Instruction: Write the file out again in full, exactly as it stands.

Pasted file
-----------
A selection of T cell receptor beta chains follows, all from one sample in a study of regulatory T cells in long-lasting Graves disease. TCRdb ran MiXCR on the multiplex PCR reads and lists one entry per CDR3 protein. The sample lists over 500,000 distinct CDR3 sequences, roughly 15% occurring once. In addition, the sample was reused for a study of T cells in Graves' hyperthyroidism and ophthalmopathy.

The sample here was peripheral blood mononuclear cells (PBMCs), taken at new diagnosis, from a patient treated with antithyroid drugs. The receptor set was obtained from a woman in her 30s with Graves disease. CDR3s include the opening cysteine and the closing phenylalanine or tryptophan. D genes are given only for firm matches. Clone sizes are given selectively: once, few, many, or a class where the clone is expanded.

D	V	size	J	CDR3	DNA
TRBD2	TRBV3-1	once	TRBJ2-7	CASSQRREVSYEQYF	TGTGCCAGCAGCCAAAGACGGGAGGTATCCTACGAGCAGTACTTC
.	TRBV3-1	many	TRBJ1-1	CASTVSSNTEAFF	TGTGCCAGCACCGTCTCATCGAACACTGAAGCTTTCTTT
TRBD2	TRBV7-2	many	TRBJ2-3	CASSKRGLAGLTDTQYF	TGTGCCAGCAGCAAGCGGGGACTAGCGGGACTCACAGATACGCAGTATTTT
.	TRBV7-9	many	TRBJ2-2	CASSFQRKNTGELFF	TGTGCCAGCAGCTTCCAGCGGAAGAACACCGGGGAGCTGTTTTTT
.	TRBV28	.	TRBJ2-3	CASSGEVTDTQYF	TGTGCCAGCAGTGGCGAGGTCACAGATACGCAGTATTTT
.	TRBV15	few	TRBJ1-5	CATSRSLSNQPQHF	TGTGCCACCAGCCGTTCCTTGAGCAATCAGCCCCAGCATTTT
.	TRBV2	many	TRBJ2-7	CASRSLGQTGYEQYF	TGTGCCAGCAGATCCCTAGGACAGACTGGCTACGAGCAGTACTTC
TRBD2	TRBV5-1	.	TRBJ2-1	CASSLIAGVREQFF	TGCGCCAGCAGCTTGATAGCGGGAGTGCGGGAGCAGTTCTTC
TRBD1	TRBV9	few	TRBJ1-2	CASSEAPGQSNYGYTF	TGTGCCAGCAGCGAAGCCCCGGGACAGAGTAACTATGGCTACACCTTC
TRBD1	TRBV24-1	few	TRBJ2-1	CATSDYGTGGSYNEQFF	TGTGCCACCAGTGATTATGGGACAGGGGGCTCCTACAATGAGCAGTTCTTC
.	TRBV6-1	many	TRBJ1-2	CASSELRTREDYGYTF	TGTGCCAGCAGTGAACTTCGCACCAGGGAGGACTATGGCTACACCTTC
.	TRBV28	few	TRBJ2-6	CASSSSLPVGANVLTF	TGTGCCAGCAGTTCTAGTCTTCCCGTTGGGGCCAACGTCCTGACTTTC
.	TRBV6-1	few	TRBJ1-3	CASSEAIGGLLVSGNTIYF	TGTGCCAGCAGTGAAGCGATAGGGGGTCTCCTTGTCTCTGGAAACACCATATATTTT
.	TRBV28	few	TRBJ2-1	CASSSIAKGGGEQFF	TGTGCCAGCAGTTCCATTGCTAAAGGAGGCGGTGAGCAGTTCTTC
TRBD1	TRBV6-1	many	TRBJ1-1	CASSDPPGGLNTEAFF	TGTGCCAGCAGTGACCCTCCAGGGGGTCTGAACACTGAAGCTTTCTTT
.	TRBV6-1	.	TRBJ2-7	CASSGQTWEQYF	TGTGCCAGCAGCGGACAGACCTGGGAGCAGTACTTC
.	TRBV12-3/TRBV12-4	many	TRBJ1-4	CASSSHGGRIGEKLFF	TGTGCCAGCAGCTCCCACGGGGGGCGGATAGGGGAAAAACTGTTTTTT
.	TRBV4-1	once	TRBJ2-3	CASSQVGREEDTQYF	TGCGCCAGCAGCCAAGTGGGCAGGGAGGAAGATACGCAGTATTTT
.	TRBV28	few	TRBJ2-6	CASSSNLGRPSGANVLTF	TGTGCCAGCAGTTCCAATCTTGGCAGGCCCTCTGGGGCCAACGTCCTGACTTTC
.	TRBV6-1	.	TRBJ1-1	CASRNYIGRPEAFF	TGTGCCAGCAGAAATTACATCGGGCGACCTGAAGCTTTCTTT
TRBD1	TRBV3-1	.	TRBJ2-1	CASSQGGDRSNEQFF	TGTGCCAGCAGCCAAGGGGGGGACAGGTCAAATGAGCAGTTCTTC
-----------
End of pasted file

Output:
A selection of T cell receptor beta chains follows, all from one sample in a study of regulatory T cells in long-lasting Graves disease. TCRdb ran MiXCR on the multiplex PCR reads and lists one entry per CDR3 protein. The sample lists over 500,000 distinct CDR3 sequences, roughly 15% occurring once. In addition, the sample was reused for a study of T cells in Graves' hyperthyroidism and ophthalmopathy.

The sample here was peripheral blood mononuclear cells (PBMCs), taken at new diagnosis, from a patient treated with antithyroid drugs. The receptor set was obtained from a woman in her 30s with Graves disease. CDR3s include the opening cysteine and the closing phenylalanine or tryptophan. D genes are given only for firm matches. Clone sizes are given selectively: once, few, many, or a class where the clone is expanded.

D	V	size	J	CDR3	DNA
TRBD2	TRBV3-1	once	TRBJ2-7	CASSQRREVSYEQYF	TGTGCCAGCAGCCAAAGACGGGAGGTATCCTACGAGCAGTACTTC
.	TRBV3-1	many	TRBJ1-1	CASTVSSNTEAFF	TGTGCCAGCACCGTCTCATCGAACACTGAAGCTTTCTTT
TRBD2	TRBV7-2	many	TRBJ2-3	CASSKRGLAGLTDTQYF	TGTGCCAGCAGCAAGCGGGGACTAGCGGGACTCACAGATACGCAGTATTTT
.	TRBV7-9	many	TRBJ2-2	CASSFQRKNTGELFF	TGTGCCAGCAGCTTCCAGCGGAAGAACACCGGGGAGCTGTTTTTT
.	TRBV28	.	TRBJ2-3	CASSGEVTDTQYF	TGTGCCAGCAGTGGCGAGGTCACAGATACGCAGTATTTT
.	TRBV15	few	TRBJ1-5	CATSRSLSNQPQHF	TGTGCCACCAGCCGTTCCTTGAGCAATCAGCCCCAGCATTTT
.	TRBV2	many	TRBJ2-7	CASRSLGQTGYEQYF	TGTGCCAGCAGATCCCTAGGACAGACTGGCTACGAGCAGTACTTC
TRBD2	TRBV5-1	.	TRBJ2-1	CASSLIAGVREQFF	TGCGCCAGCAGCTTGATAGCGGGAGTGCGGGAGCAGTTCTTC
TRBD1	TRBV9	few	TRBJ1-2	CASSEAPGQSNYGYTF	TGTGCCAGCAGCGAAGCCCCGGGACAGAGTAACTATGGCTACACCTTC
TRBD1	TRBV24-1	few	TRBJ2-1	CATSDYGTGGSYNEQFF	TGTGCCACCAGTGATTATGGGACAGGGGGCTCCTACAATGAGCAGTTCTTC
.	TRBV6-1	many	TRBJ1-2	CASSELRTREDYGYTF	TGTGCCAGCAGTGAACTTCGCACCAGGGAGGACTATGGCTACACCTTC
.	TRBV28	few	TRBJ2-6	CASSSSLPVGANVLTF	TGTGCCAGCAGTTCTAGTCTTCCCGTTGGGGCCAACGTCCTGACTTTC
.	TRBV6-1	few	TRBJ1-3	CASSEAIGGLLVSGNTIYF	TGTGCCAGCAGTGAAGCGATAGGGGGTCTCCTTGTCTCTGGAAACACCATATATTTT
.	TRBV28	few	TRBJ2-1	CASSSIAKGGGEQFF	TGTGCCAGCAGTTCCATTGCTAAAGGAGGCGGTGAGCAGTTCTTC
TRBD1	TRBV6-1	many	TRBJ1-1	CASSDPPGGLNTEAFF	TGTGCCAGCAGTGACCCTCCAGGGGGTCTGAACACTGAAGCTTTCTTT
.	TRBV6-1	.	TRBJ2-7	CASSGQTWEQYF	TGTGCCAGCAGCGGACAGACCTGGGAGCAGTACTTC
.	TRBV12-3/TRBV12-4	many	TRBJ1-4	CASSSHGGRIGEKLFF	TGTGCCAGCAGCTCCCACGGGGGGCGGATAGGGGAAAAACTGTTTTTT
.	TRBV4-1	once	TRBJ2-3	CASSQVGREEDTQYF	TGCGCCAGCAGCCAAGTGGGCAGGGAGGAAGATACGCAGTATTTT
.	TRBV28	few	TRBJ2-6	CASSSNLGRPSGANVLTF	TGTGCCAGCAGTTCCAATCTTGGCAGGCCCTCTGGGGCCAACGTCCTGACTTTC
.	TRBV6-1	.	TRBJ1-1	CASRNYIGRPEAFF	TGTGCCAGCAGAAATTACATCGGGCGACCTGAAGCTTTCTTT
TRBD1	TRBV3-1	.	TRBJ2-1	CASSQGGDRSNEQFF	TGTGCCAGCAGCCAAGGGGGGGACAGGTCAAATGAGCAGTTCTTC